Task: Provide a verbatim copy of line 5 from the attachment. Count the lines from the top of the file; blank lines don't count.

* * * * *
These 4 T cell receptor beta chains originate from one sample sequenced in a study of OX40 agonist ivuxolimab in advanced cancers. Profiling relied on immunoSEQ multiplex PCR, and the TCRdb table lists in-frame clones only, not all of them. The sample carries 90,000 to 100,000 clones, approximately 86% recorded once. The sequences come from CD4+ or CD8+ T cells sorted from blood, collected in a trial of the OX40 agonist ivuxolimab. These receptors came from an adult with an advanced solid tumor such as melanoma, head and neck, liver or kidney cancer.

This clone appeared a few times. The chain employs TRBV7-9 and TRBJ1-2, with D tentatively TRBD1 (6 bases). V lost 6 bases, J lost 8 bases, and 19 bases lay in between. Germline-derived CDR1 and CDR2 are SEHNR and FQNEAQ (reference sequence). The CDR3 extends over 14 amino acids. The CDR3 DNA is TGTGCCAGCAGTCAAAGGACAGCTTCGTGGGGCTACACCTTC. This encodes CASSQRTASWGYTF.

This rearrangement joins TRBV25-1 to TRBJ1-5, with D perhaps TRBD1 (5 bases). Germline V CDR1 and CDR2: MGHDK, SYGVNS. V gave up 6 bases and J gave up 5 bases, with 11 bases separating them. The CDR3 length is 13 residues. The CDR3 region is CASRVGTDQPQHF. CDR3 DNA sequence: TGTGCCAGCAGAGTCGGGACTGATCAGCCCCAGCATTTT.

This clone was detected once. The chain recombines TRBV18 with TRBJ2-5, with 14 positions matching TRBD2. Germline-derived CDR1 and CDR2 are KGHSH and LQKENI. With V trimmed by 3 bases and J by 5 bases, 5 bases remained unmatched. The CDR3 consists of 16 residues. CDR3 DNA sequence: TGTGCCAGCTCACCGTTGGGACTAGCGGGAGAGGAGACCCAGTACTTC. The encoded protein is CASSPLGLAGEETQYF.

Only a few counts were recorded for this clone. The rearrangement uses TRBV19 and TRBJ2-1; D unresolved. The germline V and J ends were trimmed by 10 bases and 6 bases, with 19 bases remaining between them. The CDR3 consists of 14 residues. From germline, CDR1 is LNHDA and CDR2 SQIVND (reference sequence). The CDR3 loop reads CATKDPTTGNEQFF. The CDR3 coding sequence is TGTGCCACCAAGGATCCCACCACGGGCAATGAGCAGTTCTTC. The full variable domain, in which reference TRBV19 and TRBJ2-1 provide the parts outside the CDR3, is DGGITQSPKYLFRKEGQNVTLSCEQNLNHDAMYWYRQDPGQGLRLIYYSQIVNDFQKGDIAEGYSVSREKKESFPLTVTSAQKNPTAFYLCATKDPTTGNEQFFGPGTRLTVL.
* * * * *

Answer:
Only a few counts were recorded for this clone. The rearrangement uses TRBV19 and TRBJ2-1; D unresolved. The germline V and J ends were trimmed by 10 bases and 6 bases, with 19 bases remaining between them. The CDR3 consists of 14 residues. From germline, CDR1 is LNHDA and CDR2 SQIVND (reference sequence). The CDR3 loop reads CATKDPTTGNEQFF. The CDR3 coding sequence is TGTGCCACCAAGGATCCCACCACGGGCAATGAGCAGTTCTTC. The full variable domain, in which reference TRBV19 and TRBJ2-1 provide the parts outside the CDR3, is DGGITQSPKYLFRKEGQNVTLSCEQNLNHDAMYWYRQDPGQGLRLIYYSQIVNDFQKGDIAEGYSVSREKKESFPLTVTSAQKNPTAFYLCATKDPTTGNEQFFGPGTRLTVL.